By Kathryn Harrison
Random House March 2012
From the library
After the death of her infamous father Rasputin, Masha and her sister are sent to live with the Romanov family at the imperial palace. The tsarina hopes that Masha may be able to help her son Aloysha, who suffers from hemophilia. While she is unable to reproduce the miracles her father performed, a friendship develops between the two. Masha weaves fanciful tales to entertain the bed-ridden prince. As their relationship shifts from friendship to romance, the Bolsheviks place the family under house arrest. What will happen to the Romanovs? Will Masha's story forever be connected to the Rasputin and the royal family?
The strongest part of this novel is the relationship between Masha and the enigmatic Rasputin. Ms. Harrison makes the relationship complicated, but sincere. Although the story opens with his death, his influence hangs over the whole book. In Masha’s memories, Rasputin is often away and paying attention to those seeking his healing or his love instead of his children. But his love for them is obvious. It’s easy when dealing with a real person to make them into a hero or a villain. But Harrison has created a very complex character and her writing allows the nuance of his personality and relationships to come through.
As Masha buries her father, she has to deal with complicated feelings. “Though I well knew the difference between sleep and death, covering my father’s body with a blanket of dirt, of the soil he loved, felt like pulling up the bedclothes, tucking him in tight. Standing by the grave, watching the progress of the gardeners, seeing the hole as it was filled in, I found relief under my misery. For months I’d worried for the safety of my father, who refused to take even the simple precaution of telling the tsarina’s police where he was headed and whom he planned to see when he left the apartment. He’d predicted his death and left me no choice but to wait for it. Now it was done, his prophecy fulfilled, his body washed and dressed and laid to rest.”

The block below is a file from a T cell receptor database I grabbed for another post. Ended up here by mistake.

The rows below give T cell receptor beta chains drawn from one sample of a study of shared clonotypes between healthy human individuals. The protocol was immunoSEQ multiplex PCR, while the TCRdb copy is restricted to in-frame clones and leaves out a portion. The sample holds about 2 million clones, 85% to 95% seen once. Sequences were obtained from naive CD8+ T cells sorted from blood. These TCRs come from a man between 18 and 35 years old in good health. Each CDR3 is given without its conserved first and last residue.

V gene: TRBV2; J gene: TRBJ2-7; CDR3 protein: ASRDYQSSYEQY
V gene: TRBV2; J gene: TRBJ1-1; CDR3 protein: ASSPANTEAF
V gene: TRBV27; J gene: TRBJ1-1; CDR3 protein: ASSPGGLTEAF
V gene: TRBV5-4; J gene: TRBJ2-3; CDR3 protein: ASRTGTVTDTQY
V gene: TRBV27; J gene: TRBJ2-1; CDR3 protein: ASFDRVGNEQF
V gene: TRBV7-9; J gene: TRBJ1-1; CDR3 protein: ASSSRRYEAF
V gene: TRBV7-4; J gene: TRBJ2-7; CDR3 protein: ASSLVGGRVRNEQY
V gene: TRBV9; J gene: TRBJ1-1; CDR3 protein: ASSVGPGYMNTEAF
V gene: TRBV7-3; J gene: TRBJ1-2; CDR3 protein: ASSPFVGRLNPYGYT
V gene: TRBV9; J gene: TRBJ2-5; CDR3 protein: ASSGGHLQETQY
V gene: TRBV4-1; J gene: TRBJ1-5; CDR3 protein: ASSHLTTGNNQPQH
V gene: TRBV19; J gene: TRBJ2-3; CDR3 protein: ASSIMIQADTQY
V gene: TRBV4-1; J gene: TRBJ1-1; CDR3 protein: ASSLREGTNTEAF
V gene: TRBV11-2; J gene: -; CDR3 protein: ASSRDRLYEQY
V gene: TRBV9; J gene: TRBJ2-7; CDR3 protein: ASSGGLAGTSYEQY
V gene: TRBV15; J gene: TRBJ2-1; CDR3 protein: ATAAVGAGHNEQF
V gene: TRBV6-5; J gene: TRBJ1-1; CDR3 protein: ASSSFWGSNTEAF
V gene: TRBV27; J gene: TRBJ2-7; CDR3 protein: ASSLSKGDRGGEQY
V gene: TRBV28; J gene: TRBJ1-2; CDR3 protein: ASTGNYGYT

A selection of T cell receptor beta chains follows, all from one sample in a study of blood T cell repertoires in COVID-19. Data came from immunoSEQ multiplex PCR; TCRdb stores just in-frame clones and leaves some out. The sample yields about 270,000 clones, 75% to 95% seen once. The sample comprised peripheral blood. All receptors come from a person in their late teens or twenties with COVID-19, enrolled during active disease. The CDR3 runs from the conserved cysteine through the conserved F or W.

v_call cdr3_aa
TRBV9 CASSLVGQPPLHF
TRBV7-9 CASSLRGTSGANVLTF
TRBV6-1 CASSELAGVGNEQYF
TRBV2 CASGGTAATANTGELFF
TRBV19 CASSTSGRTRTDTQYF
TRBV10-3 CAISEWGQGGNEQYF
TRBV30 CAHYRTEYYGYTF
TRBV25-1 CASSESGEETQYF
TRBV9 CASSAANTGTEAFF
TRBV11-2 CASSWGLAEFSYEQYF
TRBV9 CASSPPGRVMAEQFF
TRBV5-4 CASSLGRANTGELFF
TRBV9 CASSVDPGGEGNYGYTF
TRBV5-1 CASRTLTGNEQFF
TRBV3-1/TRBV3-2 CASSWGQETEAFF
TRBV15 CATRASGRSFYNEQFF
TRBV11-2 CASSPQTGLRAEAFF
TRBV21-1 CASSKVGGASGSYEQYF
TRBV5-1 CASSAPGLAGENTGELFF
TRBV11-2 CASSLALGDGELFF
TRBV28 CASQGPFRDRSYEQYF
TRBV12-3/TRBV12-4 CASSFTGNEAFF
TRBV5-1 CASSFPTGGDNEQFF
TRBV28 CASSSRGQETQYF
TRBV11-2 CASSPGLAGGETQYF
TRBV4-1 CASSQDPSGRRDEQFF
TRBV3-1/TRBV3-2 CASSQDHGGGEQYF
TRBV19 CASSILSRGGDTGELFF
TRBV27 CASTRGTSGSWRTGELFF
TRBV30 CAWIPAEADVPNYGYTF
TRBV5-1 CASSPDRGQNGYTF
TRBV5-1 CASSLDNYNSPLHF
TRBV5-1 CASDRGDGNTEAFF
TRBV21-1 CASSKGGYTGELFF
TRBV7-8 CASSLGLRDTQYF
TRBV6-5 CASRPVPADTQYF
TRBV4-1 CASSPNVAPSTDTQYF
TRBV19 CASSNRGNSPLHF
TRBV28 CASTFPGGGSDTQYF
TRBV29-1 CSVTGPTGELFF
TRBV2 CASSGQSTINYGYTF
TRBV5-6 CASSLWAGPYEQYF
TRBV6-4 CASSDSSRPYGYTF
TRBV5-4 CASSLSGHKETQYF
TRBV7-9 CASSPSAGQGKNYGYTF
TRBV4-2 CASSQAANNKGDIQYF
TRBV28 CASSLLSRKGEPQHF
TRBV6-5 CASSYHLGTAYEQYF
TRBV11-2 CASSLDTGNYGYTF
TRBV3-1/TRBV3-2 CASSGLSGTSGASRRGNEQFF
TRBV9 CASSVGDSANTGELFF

It’s fascinating to discover how much of this story is truth and how much is imagined. Rasputin did have a daughter named Masha who escaped from Russia and became a circus performer. Part of the fun in reading Enchantments is discovering what is factual and what is story. Reading this book will give you great insight into the Rasputin and Romanov families. But the details of the Revolution and the civil unrest remain unknown to the reader, since they are basically unknown to our young protagonists.
The only downside is the strange perspective. Masha is looking back on her time with the Romanovs. We know from the beginning that Aloysha, at least, will not have a happy ending. She often notes that “this will be the last time Aloysha does such and such” or “that he will be dead within a year.” The tension that remains is caused by our lack of knowledge about what will happen to the rest of the Romanov family and what will happen to Masha and Varya between the present and the time that Masha is remembering. I wonder if the story would have been even more compelling if it were told without knowledge of what would happen later.
Enchantments is a novel that will entice its readers to rediscover the beauty and tragedy of Russia at the beginning of the 20th century. Kathryn Harrison masterfully weaves a story of a girl who is forced to grow up in a moment with a young romance, a fascinating look at the history, and the magic that exists in the simple act of telling a story. If nothing else, you can close this book and sing “Have you heard? There’s a rumor in St. Petersburg…”